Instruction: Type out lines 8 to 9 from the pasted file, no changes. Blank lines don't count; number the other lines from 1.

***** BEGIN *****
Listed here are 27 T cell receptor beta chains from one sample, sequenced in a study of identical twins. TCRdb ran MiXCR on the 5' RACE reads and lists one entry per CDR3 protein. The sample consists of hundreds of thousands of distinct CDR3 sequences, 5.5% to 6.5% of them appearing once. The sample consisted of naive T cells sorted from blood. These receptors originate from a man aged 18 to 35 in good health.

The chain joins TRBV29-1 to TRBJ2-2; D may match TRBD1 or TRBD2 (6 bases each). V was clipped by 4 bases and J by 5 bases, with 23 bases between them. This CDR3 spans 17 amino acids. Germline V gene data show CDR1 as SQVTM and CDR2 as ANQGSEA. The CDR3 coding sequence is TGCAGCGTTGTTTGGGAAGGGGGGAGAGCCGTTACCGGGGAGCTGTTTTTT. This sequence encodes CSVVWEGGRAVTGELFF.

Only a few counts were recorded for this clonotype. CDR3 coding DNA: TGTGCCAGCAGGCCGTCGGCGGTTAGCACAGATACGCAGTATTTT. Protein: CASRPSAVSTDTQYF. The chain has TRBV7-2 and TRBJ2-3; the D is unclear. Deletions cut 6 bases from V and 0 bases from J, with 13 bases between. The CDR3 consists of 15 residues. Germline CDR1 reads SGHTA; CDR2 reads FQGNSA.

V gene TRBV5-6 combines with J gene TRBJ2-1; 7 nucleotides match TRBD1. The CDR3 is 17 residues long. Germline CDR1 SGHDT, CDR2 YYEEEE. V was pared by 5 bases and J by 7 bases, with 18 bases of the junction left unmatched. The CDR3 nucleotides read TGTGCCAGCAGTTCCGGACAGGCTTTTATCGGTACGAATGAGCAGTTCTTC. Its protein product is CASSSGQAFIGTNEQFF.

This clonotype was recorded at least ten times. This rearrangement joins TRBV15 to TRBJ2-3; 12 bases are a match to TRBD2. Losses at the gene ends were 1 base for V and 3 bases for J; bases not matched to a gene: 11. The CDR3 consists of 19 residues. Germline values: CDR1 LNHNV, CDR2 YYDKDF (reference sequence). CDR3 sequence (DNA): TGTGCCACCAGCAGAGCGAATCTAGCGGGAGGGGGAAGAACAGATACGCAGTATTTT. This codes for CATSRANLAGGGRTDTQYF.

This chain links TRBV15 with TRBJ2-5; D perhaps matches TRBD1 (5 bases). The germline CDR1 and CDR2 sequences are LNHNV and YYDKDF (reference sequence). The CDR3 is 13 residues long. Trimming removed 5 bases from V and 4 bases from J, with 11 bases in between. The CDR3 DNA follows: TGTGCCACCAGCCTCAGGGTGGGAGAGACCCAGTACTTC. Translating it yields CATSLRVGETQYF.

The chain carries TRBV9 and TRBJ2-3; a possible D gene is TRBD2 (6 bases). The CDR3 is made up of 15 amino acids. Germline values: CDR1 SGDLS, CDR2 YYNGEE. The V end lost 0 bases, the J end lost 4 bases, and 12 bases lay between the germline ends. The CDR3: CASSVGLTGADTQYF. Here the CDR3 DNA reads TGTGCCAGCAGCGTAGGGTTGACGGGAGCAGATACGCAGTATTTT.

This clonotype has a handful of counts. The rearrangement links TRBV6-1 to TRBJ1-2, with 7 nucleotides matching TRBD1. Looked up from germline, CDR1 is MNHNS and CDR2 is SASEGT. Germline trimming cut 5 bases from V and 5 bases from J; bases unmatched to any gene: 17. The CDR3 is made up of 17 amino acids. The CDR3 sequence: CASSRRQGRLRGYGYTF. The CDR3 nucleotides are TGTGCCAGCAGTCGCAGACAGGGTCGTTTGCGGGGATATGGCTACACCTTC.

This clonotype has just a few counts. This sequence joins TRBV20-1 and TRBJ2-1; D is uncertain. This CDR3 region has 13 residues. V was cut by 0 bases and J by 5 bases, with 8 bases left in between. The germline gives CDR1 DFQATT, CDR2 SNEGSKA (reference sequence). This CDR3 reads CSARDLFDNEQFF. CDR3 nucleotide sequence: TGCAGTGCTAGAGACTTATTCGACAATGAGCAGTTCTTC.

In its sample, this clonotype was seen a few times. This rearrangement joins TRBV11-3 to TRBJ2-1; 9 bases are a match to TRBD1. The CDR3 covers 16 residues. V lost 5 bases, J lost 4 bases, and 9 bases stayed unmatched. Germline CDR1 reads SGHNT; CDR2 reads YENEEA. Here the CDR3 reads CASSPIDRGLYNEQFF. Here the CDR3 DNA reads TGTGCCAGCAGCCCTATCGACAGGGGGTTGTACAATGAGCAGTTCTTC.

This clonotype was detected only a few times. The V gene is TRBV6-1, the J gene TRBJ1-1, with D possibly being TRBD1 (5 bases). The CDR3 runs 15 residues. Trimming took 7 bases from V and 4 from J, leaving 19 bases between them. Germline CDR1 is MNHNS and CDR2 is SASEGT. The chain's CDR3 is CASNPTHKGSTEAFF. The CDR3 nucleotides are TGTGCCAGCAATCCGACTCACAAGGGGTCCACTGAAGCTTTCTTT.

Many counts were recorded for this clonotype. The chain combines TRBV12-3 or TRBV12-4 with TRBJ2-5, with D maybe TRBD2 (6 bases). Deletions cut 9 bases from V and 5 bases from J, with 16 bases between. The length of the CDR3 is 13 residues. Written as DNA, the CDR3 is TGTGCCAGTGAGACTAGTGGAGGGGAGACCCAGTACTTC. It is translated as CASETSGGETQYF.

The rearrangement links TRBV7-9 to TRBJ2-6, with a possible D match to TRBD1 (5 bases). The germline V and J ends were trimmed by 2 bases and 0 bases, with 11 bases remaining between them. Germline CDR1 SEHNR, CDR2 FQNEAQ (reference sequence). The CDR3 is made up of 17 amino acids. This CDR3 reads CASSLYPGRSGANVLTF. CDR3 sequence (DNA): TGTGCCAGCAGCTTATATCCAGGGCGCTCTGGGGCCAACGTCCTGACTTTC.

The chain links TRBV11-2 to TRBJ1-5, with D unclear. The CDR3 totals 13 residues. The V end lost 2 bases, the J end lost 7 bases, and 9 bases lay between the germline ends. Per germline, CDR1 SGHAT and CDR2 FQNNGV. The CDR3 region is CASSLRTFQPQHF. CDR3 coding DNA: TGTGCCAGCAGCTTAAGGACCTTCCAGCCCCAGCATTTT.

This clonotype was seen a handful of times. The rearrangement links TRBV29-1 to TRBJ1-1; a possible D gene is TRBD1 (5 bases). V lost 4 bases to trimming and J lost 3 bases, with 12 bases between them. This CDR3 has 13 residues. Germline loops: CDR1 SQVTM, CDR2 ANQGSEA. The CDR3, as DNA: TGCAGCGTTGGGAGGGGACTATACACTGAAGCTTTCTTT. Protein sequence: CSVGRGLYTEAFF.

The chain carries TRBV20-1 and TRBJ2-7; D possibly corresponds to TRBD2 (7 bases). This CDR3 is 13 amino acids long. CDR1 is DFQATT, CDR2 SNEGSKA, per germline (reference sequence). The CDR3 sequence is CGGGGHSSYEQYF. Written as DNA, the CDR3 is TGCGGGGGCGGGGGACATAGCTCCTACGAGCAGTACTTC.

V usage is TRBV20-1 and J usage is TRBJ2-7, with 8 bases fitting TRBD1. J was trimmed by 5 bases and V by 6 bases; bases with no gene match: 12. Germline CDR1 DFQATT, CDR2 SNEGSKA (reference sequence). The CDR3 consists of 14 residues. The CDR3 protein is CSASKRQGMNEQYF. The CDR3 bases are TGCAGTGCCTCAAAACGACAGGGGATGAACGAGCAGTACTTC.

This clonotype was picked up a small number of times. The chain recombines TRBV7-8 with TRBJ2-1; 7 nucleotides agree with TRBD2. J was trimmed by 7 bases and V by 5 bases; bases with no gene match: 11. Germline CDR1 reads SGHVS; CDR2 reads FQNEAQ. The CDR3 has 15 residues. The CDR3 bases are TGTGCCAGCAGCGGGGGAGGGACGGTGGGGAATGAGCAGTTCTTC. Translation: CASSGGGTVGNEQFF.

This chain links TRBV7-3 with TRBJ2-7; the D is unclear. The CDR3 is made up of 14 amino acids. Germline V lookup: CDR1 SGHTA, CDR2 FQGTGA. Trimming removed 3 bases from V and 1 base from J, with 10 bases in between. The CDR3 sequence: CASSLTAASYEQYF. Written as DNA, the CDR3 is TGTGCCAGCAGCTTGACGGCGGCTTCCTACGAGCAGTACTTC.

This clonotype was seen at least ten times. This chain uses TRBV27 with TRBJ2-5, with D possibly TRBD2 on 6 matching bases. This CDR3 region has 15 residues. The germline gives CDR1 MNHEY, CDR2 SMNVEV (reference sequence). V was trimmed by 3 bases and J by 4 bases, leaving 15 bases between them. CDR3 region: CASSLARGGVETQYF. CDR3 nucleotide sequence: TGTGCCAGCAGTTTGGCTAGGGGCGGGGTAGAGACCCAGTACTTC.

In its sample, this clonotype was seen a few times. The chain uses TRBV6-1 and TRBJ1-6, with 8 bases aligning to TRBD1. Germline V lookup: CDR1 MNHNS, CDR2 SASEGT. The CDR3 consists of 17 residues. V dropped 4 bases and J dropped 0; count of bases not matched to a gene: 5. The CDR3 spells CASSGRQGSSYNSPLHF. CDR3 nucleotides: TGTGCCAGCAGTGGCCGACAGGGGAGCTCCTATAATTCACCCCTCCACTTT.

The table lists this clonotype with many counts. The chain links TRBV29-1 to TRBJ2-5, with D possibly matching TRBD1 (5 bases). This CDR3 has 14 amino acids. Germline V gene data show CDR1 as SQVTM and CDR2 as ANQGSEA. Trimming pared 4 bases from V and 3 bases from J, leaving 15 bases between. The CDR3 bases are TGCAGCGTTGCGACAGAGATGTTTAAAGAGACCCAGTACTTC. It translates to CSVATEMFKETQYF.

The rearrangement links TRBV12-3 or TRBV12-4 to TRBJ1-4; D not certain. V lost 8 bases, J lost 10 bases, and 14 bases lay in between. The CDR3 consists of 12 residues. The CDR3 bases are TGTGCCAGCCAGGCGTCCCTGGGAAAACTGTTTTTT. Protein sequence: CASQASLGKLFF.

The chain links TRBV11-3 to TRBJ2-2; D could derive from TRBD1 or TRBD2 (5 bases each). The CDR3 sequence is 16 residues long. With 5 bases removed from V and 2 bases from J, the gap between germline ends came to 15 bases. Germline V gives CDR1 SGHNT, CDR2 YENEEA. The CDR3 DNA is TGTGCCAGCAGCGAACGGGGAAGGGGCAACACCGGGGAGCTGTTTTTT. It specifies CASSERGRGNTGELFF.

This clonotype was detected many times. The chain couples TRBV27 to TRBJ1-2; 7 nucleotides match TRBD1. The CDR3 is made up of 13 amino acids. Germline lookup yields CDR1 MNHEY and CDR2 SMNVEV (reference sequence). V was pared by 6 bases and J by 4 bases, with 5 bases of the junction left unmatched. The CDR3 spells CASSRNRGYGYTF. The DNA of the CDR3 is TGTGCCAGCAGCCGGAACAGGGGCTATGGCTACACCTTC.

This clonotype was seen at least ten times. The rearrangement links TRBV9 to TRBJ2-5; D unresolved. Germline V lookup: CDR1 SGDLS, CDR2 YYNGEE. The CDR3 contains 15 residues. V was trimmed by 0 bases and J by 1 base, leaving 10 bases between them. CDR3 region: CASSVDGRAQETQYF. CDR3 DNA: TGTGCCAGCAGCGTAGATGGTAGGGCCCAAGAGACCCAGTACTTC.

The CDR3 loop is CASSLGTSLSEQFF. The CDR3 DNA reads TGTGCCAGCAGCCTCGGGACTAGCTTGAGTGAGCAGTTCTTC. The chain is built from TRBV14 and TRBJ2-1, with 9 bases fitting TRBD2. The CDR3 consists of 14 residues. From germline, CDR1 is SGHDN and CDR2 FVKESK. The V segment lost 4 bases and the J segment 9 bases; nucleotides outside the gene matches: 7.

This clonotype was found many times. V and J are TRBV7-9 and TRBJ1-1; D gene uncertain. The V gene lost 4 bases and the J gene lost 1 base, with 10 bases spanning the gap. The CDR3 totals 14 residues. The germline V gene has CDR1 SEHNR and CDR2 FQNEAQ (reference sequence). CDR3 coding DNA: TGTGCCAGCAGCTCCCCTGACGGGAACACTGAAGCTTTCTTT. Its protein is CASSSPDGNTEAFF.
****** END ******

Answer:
This clonotype has a handful of counts. The rearrangement links TRBV6-1 to TRBJ1-2, with 7 nucleotides matching TRBD1. Looked up from germline, CDR1 is MNHNS and CDR2 is SASEGT. Germline trimming cut 5 bases from V and 5 bases from J; bases unmatched to any gene: 17. The CDR3 is made up of 17 amino acids. The CDR3 sequence: CASSRRQGRLRGYGYTF. The CDR3 nucleotides are TGTGCCAGCAGTCGCAGACAGGGTCGTTTGCGGGGATATGGCTACACCTTC.

This clonotype has just a few counts. This sequence joins TRBV20-1 and TRBJ2-1; D is uncertain. This CDR3 region has 13 residues. V was cut by 0 bases and J by 5 bases, with 8 bases left in between. The germline gives CDR1 DFQATT, CDR2 SNEGSKA (reference sequence). This CDR3 reads CSARDLFDNEQFF. CDR3 nucleotide sequence: TGCAGTGCTAGAGACTTATTCGACAATGAGCAGTTCTTC.